Insofar as student use is concerned, I would therefore urge parents to spend the money for a letter-quality printer. It would make English, history, biology, journalism and many other teachers happy, if not preserve their eyesight.
Benjamin Franklin High School
There's a Difference in Zeros
Regarding "Zero-Coupon Bonds and Your IRA," (Money Talk, Feb. 21), the author implies that investing in municipal zeros and U.S. Treasury zeros requires the same kind of "homework." Investing in tax-exempt municipal zeros is actually so filled with potholes as to make the road to investing virtually impassable. A beginner's list of potential problems follows:
- While U.S. Treasury zeros are noncallable for 20 years, municipal zeros usually have optional redemption provisions, which makes them callable at almost any time if interest rates decline. Buyers of zeros offered by single-family mortgage bond issuers should take a cardiac stress test before reading the fine print in the offering prospectus.
- There are tricky tax traps in tax-exempt zeros. For instance, the cost basis of a zero for calculating capital gains or losses on subsequent sales is based on the "Compound Accreted Value" tables listed in the offering prospectus. That cost basis changes daily. If you sell your original issue zero, the new owner must adjust his cost basis daily using a very complicated formula. In addition, if you buy an out-of-state municipal zero, you will owe state income taxes, each year, on the imputed interest earned even though you received no cash interest payments.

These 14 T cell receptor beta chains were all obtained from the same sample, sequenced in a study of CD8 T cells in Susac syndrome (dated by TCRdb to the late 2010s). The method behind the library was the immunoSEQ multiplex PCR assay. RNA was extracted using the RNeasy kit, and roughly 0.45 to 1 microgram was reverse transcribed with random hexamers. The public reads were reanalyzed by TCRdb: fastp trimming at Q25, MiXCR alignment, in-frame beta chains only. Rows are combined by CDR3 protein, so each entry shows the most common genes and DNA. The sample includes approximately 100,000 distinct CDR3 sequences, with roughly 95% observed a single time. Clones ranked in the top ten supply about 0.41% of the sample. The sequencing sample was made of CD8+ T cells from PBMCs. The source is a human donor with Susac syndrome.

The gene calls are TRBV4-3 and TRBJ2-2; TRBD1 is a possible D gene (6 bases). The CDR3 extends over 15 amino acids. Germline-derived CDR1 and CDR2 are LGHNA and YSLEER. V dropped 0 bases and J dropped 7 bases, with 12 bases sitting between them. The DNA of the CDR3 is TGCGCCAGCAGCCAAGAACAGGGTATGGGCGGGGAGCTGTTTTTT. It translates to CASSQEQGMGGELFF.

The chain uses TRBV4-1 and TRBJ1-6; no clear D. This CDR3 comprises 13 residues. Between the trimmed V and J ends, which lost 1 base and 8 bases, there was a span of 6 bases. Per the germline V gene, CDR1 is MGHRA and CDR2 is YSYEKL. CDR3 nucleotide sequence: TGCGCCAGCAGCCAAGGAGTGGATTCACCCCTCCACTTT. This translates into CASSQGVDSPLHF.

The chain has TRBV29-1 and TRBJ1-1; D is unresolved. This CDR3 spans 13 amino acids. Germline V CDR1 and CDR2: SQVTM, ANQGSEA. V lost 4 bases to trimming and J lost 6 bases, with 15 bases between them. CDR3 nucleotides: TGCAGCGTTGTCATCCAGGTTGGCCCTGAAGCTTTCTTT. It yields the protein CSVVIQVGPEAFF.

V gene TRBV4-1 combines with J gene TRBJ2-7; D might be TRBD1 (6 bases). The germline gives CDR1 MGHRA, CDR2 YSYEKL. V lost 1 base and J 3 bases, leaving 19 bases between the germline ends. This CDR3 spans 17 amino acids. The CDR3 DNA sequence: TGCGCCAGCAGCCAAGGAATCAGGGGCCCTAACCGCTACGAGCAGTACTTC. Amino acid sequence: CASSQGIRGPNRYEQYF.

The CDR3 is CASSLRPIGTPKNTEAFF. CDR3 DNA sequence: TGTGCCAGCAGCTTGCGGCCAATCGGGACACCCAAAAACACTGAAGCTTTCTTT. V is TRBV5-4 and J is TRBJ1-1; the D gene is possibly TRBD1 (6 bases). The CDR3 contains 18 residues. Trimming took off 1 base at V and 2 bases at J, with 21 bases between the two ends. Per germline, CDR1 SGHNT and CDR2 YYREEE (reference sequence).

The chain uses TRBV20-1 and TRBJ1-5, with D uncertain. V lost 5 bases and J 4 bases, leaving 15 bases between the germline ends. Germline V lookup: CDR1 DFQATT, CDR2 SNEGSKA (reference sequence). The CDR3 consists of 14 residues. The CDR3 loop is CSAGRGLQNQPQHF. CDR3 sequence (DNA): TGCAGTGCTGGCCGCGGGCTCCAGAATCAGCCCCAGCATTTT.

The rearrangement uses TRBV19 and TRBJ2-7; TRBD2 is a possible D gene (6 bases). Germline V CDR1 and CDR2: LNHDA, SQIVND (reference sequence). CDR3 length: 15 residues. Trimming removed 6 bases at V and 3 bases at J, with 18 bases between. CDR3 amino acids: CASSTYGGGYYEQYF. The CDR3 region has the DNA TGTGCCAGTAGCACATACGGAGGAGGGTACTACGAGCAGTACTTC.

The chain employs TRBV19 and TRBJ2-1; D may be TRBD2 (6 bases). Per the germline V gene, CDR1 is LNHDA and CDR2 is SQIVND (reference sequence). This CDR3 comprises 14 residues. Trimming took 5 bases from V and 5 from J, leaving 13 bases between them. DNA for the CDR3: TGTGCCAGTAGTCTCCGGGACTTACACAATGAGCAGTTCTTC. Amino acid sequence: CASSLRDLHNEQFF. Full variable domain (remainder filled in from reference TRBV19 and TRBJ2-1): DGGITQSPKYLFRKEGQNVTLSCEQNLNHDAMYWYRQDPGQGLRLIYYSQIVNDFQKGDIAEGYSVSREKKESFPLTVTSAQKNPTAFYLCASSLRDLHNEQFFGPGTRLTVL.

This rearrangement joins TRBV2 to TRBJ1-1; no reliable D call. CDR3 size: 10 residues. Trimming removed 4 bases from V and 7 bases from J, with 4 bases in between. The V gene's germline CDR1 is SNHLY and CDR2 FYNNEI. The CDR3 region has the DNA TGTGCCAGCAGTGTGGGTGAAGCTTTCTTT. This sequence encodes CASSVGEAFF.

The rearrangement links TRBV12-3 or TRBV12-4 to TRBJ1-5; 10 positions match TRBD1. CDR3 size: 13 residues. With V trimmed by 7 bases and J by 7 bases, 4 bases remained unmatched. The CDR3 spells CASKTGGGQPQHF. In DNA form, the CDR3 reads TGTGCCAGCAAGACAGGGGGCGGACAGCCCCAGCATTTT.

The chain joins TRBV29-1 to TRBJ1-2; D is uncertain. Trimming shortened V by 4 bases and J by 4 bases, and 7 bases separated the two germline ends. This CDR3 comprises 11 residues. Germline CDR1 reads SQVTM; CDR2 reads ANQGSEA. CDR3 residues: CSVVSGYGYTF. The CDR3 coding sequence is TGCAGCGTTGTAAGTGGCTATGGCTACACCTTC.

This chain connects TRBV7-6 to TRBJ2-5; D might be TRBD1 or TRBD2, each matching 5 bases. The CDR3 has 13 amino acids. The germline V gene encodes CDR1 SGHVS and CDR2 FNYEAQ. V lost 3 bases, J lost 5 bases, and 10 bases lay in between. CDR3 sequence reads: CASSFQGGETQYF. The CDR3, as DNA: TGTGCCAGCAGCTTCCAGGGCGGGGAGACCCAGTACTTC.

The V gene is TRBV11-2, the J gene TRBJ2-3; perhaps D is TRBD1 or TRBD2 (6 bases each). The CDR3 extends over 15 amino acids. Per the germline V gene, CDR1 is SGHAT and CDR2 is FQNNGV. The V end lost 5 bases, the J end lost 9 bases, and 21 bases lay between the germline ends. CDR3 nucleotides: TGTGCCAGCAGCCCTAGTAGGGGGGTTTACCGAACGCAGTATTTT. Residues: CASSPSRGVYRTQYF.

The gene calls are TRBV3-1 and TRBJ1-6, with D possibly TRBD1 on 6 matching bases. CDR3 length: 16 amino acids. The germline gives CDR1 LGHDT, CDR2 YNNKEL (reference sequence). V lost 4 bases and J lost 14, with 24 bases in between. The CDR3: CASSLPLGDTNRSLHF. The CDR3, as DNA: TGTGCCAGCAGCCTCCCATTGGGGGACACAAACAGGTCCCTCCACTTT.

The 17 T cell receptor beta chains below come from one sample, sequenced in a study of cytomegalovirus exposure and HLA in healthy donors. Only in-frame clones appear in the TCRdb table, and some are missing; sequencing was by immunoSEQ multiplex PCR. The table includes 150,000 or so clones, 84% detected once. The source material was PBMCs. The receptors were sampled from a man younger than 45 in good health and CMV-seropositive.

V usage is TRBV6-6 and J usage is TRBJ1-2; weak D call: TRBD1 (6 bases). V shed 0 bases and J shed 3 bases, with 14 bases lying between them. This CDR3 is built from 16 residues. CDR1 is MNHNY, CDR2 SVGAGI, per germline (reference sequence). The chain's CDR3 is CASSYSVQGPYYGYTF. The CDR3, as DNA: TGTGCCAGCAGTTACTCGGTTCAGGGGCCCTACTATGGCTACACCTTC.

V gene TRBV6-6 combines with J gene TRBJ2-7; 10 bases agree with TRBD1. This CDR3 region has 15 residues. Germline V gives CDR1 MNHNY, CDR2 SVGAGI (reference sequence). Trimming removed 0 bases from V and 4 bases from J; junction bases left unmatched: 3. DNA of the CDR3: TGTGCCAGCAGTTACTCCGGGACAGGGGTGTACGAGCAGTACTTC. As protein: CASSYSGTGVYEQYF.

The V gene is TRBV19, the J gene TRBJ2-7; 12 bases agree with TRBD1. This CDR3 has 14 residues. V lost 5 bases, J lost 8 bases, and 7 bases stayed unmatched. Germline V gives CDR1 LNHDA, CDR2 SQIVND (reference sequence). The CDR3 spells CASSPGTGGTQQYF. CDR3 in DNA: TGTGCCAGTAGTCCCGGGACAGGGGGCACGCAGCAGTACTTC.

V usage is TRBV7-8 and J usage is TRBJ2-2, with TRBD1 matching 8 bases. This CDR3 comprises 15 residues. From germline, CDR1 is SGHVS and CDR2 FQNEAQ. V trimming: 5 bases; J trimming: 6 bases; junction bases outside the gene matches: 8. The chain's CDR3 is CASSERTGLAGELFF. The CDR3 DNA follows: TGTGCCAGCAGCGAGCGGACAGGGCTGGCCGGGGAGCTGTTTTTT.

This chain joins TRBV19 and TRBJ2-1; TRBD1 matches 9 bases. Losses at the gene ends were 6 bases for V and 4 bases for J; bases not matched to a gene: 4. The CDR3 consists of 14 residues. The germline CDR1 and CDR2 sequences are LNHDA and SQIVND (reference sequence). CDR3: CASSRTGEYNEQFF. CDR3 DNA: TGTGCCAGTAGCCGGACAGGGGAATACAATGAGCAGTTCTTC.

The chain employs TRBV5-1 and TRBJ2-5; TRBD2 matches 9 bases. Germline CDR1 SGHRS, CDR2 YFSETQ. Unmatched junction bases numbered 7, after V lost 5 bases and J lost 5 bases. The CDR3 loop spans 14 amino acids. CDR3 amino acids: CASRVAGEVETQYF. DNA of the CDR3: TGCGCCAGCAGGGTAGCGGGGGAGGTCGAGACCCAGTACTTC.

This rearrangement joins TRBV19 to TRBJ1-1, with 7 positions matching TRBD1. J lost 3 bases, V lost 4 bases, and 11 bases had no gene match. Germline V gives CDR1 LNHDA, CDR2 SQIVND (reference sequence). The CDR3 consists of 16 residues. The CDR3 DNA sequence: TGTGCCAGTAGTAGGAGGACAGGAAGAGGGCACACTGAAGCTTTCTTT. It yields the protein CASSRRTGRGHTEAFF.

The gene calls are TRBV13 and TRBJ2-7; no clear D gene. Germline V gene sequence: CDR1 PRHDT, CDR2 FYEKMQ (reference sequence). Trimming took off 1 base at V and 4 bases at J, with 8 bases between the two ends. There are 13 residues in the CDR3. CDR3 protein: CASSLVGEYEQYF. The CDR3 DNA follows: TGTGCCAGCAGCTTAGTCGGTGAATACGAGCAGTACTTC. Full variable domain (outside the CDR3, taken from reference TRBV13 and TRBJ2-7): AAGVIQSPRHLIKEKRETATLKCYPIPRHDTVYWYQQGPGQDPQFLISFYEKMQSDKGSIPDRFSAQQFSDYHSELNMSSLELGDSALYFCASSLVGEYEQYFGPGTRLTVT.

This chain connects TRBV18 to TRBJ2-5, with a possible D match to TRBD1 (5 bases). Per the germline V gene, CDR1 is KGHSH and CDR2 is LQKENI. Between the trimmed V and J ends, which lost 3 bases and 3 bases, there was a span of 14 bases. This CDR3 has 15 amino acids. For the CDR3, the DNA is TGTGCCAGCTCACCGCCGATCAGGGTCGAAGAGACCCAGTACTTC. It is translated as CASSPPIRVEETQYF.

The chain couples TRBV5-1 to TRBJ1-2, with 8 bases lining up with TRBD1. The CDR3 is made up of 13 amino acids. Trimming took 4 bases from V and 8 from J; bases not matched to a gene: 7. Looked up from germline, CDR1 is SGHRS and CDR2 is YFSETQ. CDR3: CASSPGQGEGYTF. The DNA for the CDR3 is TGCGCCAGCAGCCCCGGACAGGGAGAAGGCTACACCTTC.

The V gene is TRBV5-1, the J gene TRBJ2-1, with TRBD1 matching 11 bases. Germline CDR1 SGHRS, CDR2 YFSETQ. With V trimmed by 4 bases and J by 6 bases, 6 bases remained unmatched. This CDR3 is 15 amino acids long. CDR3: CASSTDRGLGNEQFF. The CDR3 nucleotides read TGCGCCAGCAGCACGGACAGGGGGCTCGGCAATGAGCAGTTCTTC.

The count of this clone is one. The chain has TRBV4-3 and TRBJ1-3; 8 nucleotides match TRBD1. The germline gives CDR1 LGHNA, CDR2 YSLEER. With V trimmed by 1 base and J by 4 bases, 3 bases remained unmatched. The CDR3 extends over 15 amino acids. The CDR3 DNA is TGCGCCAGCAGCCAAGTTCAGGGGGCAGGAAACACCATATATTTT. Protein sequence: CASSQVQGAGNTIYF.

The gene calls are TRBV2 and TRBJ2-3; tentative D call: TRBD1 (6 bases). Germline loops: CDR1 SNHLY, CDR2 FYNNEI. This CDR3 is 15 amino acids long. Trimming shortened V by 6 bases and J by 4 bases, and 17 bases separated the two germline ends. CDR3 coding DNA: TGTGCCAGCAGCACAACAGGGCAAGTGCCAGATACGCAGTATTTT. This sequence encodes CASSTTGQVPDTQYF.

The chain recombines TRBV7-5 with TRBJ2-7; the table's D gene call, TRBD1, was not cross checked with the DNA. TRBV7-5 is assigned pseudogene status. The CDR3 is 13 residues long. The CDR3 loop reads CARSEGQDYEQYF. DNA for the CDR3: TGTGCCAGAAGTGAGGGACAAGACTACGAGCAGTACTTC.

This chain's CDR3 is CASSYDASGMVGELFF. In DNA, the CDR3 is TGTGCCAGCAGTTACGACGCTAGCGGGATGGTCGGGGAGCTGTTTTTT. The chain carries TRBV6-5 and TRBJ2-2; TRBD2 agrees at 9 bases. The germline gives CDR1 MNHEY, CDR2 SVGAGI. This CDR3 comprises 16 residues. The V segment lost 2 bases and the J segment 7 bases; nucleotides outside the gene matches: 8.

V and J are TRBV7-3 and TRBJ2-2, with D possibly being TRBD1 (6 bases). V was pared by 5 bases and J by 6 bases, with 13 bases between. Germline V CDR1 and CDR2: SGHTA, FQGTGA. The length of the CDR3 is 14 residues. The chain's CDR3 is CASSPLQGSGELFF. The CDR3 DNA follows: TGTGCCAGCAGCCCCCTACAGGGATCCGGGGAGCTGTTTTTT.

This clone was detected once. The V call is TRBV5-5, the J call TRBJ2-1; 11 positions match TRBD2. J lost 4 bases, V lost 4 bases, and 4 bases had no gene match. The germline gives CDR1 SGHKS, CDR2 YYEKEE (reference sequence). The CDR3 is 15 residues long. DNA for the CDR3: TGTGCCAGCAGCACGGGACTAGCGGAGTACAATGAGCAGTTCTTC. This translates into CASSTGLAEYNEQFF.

- Zeros are subject to much wider swings in market value than current coupon bonds, for a given change in interest rates. A good rule of thumb is that zeros will fluctuate 2 to 2 1/2 times as much.
- Credit risk problems of the issuer are magnified in zeros since the investor will not receive his interest or principal until maturity, or until the bonds are called. Investors should ask themselves the question: "can my issue survive earthquakes, water shortages and Jarvis Amendments over the life of the bond?"
The effect of all the above problems is to dramatically limit your upside profit if interest rates decline while leaving you hung out to dry if interest rates go up.
After reading several zero coupon prospectuses my conclusion is that most municipal zeros have very limited profit potential.
ROBERT C. HETRICK
No Need to Buy a Telescope
I feel that the article "Halley's Comet a Hit with Retailers" (Feb. 6) was unfair to the public consumer market. One telescope dealer even admits to "cashing in on Comet Halley." This is unfair exploitation of the comet and the general public's naivete toward astronomy and telescopes. One woman states that she intended to spend $1,200 on a telescope, but in a showroom of expensive equipment she was persuaded to spend $2,400 on telescope paraphernalia. What she should have spent was $120 on a quality pair of binoculars.